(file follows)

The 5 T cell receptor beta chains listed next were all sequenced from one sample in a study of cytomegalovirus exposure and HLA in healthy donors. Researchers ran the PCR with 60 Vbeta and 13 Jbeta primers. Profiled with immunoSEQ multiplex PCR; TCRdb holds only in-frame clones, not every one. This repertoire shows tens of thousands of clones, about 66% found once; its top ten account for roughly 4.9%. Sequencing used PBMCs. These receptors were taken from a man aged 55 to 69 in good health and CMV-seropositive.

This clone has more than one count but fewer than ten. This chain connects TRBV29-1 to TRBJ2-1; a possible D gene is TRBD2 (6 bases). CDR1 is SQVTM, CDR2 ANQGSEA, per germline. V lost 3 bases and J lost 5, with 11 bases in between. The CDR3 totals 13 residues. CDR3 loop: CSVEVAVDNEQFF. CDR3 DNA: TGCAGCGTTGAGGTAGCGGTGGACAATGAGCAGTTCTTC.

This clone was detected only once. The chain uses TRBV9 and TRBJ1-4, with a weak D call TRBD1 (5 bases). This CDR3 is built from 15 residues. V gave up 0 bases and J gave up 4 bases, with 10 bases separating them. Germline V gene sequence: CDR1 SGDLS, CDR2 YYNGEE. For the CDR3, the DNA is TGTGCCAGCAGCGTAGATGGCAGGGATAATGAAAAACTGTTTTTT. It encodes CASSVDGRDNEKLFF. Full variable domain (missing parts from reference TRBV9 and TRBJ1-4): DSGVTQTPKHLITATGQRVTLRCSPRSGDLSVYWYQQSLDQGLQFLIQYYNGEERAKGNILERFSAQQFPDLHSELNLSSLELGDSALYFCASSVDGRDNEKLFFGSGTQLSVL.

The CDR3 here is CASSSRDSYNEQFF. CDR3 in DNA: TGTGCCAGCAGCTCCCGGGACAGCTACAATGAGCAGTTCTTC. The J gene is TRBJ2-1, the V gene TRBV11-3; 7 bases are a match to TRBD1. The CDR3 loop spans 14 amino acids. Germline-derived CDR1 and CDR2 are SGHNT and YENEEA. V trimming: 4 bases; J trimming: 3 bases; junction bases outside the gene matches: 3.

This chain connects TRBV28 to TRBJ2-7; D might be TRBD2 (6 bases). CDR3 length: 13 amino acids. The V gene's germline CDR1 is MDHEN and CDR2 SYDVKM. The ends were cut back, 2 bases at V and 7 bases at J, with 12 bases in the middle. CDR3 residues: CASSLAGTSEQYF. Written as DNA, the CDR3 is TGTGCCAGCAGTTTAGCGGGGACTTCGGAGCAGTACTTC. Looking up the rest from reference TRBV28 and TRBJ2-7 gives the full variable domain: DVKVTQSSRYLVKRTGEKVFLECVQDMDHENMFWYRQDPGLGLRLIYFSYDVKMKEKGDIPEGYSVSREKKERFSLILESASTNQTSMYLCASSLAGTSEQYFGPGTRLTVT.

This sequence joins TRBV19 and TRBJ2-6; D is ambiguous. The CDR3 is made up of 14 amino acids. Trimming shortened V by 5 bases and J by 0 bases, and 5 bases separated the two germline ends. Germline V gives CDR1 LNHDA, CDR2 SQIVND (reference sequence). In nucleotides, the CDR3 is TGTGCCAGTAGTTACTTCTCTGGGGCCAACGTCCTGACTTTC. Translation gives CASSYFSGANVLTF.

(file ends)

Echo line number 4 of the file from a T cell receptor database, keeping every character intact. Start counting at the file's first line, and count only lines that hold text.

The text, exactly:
The CDR3 here is CASSSRDSYNEQFF. CDR3 in DNA: TGTGCCAGCAGCTCCCGGGACAGCTACAATGAGCAGTTCTTC. The J gene is TRBJ2-1, the V gene TRBV11-3; 7 bases are a match to TRBD1. The CDR3 loop spans 14 amino acids. Germline-derived CDR1 and CDR2 are SGHNT and YENEEA. V trimming: 4 bases; J trimming: 3 bases; junction bases outside the gene matches: 3.